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2answers
1k views

What were the Government Press Prosecutions of 1858 and why did they occur?

In the second chapter of On Liberty, John Stuart Mill mentions in a note the "Government Press Prosecutions of 1858". He further writes that "The offence charged was not that of criticising ...
7
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5answers
650 views

Non Altered European Castles

I recently paid a visit to Leed's castle, and was disappointed by the extent to which the manor had been refurbished and modernized. Importantly: What castles in Europe are accessible to the public ...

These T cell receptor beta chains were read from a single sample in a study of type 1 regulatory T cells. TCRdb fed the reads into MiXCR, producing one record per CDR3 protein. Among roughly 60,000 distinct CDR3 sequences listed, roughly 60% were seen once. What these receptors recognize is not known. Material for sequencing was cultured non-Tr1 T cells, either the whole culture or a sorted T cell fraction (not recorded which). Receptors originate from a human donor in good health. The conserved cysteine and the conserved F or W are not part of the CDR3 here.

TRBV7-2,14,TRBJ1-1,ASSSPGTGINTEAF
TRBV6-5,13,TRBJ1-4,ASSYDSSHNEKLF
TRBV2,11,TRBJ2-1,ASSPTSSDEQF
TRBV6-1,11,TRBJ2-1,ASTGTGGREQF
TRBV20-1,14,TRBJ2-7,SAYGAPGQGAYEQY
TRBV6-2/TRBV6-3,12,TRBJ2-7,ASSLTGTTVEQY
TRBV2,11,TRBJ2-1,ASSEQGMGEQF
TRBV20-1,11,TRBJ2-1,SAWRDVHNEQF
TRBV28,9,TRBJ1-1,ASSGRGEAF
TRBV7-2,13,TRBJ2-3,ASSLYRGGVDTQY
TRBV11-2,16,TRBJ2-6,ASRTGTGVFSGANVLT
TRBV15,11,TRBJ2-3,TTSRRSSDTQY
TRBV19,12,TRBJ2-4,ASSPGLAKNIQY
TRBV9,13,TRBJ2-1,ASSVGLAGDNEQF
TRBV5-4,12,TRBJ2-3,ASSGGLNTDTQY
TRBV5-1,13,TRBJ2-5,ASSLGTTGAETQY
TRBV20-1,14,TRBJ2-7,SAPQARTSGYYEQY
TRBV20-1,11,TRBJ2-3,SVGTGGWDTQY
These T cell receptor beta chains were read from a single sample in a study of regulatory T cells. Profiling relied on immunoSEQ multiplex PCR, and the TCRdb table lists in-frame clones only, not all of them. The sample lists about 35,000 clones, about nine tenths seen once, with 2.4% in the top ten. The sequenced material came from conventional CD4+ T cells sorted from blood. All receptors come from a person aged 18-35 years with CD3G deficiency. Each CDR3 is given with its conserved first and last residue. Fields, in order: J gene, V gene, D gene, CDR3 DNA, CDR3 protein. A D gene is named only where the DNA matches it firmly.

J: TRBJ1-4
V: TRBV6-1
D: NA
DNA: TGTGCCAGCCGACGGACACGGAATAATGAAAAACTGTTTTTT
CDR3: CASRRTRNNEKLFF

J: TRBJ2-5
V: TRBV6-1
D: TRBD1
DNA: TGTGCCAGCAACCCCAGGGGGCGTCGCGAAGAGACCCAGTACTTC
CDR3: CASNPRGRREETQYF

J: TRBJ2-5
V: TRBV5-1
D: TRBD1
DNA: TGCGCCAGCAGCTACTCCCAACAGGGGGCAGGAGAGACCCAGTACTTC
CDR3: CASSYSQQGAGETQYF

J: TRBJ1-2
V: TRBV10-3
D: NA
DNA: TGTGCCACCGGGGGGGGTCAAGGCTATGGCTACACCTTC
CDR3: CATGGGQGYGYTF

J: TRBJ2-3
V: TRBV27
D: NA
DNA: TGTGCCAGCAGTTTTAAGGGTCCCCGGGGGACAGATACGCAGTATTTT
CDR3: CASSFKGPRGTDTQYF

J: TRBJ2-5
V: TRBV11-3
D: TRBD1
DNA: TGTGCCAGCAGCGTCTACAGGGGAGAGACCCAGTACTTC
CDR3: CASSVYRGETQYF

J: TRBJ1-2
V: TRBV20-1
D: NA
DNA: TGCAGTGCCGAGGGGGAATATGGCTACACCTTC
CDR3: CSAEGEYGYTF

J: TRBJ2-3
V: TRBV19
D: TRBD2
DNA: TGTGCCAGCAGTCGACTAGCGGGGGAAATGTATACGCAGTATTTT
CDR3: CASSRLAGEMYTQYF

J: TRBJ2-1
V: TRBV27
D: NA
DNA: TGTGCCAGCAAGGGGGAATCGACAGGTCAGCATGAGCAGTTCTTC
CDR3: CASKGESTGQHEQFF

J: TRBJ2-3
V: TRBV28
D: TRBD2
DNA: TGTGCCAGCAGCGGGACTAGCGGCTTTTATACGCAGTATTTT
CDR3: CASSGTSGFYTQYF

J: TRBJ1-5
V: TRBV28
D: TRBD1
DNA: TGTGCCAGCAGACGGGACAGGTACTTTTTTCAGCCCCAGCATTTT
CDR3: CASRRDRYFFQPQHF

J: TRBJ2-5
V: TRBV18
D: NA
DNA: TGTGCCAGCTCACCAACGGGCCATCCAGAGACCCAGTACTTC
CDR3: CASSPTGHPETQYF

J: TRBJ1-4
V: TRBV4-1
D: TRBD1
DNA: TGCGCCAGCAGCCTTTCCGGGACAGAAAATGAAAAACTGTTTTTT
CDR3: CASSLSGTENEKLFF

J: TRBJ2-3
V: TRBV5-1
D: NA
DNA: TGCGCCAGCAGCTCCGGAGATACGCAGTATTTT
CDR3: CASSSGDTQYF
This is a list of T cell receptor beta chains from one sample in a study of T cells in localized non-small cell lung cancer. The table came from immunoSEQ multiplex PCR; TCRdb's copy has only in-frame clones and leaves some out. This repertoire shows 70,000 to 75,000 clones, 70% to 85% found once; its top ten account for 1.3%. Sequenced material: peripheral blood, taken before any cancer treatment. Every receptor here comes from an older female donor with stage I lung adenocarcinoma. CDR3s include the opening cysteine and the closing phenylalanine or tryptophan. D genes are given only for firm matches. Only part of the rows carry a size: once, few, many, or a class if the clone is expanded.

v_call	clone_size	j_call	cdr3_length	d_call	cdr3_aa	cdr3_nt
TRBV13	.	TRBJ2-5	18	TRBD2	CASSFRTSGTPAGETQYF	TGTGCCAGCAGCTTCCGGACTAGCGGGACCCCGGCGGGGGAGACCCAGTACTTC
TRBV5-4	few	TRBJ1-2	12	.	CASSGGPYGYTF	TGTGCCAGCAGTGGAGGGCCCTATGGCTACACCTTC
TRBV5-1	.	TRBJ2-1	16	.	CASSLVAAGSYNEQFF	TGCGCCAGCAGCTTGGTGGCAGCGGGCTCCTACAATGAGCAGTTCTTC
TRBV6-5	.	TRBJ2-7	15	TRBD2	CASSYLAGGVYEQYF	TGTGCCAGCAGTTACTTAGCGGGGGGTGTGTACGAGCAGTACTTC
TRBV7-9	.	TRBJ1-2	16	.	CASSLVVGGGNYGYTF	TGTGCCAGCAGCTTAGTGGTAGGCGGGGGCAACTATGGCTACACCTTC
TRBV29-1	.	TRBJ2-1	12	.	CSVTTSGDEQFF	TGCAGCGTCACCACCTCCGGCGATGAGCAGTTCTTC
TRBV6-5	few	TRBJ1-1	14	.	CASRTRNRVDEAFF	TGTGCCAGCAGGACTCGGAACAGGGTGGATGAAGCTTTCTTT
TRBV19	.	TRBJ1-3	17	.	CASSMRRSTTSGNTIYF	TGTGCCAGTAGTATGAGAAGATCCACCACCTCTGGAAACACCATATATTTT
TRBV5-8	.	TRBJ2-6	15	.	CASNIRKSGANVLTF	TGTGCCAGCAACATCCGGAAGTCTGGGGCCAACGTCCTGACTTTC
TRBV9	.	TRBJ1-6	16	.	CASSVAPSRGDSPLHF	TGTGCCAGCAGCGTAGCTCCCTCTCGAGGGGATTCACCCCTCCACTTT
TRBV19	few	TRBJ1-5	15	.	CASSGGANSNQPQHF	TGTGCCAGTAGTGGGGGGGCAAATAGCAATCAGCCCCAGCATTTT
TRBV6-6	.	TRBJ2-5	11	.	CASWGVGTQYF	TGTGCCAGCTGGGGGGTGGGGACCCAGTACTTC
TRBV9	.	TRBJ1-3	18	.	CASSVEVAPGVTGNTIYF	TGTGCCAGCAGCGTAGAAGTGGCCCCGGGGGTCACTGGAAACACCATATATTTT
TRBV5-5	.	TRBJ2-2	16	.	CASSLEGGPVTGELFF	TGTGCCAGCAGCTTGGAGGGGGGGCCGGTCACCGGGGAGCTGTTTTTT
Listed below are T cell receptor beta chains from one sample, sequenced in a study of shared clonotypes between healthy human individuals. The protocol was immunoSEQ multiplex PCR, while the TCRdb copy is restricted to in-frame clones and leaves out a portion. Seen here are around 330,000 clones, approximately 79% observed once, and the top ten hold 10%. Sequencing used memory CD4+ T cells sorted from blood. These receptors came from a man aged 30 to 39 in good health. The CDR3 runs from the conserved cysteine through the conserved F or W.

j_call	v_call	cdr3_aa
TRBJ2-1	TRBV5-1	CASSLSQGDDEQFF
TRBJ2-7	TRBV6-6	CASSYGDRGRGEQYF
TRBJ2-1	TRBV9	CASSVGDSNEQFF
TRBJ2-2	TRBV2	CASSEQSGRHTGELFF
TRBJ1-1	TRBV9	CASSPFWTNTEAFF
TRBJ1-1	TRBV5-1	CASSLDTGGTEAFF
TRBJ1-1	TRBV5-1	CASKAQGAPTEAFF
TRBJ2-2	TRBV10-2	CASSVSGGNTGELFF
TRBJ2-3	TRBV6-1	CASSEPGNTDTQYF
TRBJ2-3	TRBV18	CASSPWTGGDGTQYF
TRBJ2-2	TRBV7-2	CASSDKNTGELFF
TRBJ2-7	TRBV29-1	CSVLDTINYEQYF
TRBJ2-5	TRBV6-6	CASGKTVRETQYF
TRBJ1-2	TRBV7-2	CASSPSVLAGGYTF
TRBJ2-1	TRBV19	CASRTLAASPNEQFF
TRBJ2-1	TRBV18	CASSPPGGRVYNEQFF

4
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1answer
271 views

What does it mean to have a “proved son?”

What is a "proved son?" What does it mean for a child to be "proved." Here is the context: I was reading on Wikipedia about Lady Godiva and it said Lady Godiva was the wife of Leofric, Earl of ...
4
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3answers
261 views

Earning a living from teaching chess in 18-19th century England

Would it be possible for a common class person to teach chess or sciences to nobles during the Industrial Revolution? I think higher classes would be disgusted by the idea of a commoner teaching them, ...
3
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1answer
274 views

Did colonists “resign the power of voting” and have no more right to govern themselves than the Cornish people?